BY ANNIE FITZSIMMONS
PHOTOGRAPHY BY STEFAN FUERTBAUER
Today about 25 Austrian companies hold the title of K.u.K. Hoflieferant
, or Purveyor to the Imperial and Royal Court. The best-known (and most budget-friendly) are the confectioners, such as Vienna’s Hotel Sacher with its famous Sachertorte
, but you can also shop royally sanctioned sources around the city for shoes, glassware, and clothing. And an additional few of Austria’s iconic brands are fit for royalty, sans official title. Historic production techniques, fused with cutting-edge designs, yield pieces destined to last several lifetimes. These products are heirlooms, not souvenirs. Here, a guide for a made-in-Austria shopping expedition – best fueled with Sacher torte.
Lobmeyr’s flagship in central Vienna, in a historic building with delightfully creaky floors, bursts with brilliant glassware
, chandeliers, and porcelain. The company, now with sixth-generation owners, served as official glassmaker for the imperial court. In 1966, its scene-stealing “Starburst” chandeliers, futuristic and spiky, were installed at New York’s Metropolitan Opera House, a gift from the Austrian government in gratitude for American aid after World War II. Browse designer collections and heft the smooth, strong glass. A small third-floor sample collection houses nearly-200-year-old pieces. Kärntnerstrasse 26.
The architecture in this famous men’s clothing shop
on Graben is almost unchanged from 1913. A twisted green staircase leads from the ground floor to merchandise above: haphazardly stacked bolts of fabric – sourced primarily from Great Britain and Italy – and soft, carefully folded sweaters in every color. Plush pajama sets and loungewear hang proudly, and pocket squares rest on tables. Rumor has it that Empress Sisi got her riding clothes from Knize, but production focuses on men’s blazers, trousers, suits, shirts, and ties, although the shop will custom-make women’s clothes on request. Graben 13.
Rudolf Scheer & Söhne
Söhne, or “sons,” is no mere moniker – Markus Scheer trained with his grandfather for 20 years and is the seventh-generation owner of this esteemed Viennese shoe brand
. The shop produces only 300 pairs per year for men and women, applying the same finely tuned craftsmanship from two centuries ago. Investing in Scheer shoes makes for a good excuse to return to Vienna: It takes four visits and about six months to create the first pair. First, Markus (and only Markus) takes your measurements, then the shop makes a wooden last, and you select a color, type of leather, and style, such as loafers or heels. A sample shoe ready three months later allows the team to observe your gait and posture, and make changes. After you try the final pair for a few weeks, they adapt them as needed. Prices begin at $5,000, though subsequent pairs cost less with your measurements on file. Bräunerstrasse 4-6.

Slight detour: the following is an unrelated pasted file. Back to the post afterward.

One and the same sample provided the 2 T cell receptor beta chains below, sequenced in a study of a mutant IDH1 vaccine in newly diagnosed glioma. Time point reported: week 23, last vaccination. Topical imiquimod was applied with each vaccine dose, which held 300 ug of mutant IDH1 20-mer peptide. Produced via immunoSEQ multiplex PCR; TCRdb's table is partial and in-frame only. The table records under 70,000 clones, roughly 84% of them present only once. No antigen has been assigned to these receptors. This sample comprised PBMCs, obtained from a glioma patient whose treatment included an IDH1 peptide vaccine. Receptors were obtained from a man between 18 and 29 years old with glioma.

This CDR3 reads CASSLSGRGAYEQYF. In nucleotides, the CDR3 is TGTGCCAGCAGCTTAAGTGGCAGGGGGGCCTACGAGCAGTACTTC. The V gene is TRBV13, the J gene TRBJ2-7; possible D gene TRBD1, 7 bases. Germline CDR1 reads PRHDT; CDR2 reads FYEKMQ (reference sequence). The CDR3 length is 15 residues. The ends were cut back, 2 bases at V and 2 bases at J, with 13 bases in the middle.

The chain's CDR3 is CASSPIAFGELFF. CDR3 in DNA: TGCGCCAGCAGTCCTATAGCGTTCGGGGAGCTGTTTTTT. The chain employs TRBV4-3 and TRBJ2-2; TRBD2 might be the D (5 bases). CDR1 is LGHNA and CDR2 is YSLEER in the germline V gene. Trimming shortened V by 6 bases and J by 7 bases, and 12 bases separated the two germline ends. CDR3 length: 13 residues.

Founded in 1718, Augarten molds, glazes, and paints its porcelain
(or “white gold,” as it was known for centuries) by hand in Vienna. It was not an official royal purveyor, but Empress Maria Theresa owned the factory starting in 1744, and the entire royal family (including Empress Sisi) used the porcelain. Visit the factory to see the brand’s best-selling designs (the art deco Melon design by Josef Hoffmann and a delicate Viennese rose pattern stand out) and try the café in the Augarten park. Augarten’s modern collaborators include designer Madeline Weinrib, whose grandfather founded furniture hub ABC Carpet & Home in New York City. Ask to see the showroom with slightly less than perfect – and significantly discounted – pieces. Obere Augartenstrasse 1.
This family-owned, fourth-generation millinery
(not an official royal purveyor) uses traditional techniques but reinvents itself every season – Klaus Mühlbauer develops two new collections each year with other designers. “I know Mühlbauer hats well,” says New York-based, Austrian-born Virtuoso travel advisor Eva M. Ferrari. “Austrians love their hats and wear them daily.” More than 60 percent of these Austrian-made hats find their way to international destinations, such as Le Bon Marché in Paris and KaDeWe in Berlin. Visit one of two Mühlbauer stores in Vienna. Seilergasse 10 and Neubaugasse 34.
The elegant, modern public spaces at the 152-room Palais Hansen Kempinski Vienna
include a chandeliered lobby lounge ready for long lunches and afternoon teas. For contrast, book a Hansen Suite with a masculine feel and marble bathrooms – some overlooking the leafy Ringstrasse.
Encompassing four historic palaces, the 202-room Ritz-Carlton, Vienna
, located on the Ringstrasse, welcomes visitors with large paintings of horses, honoring Vienna’s equine tradition. Among its highlights: the rooftop bar, which serves as an outdoor yoga space in warm weather, highly praised steak house Dstrikt, and a 59-foot indoor pool with underwater music.
Originally appeared in the March 2017 issue of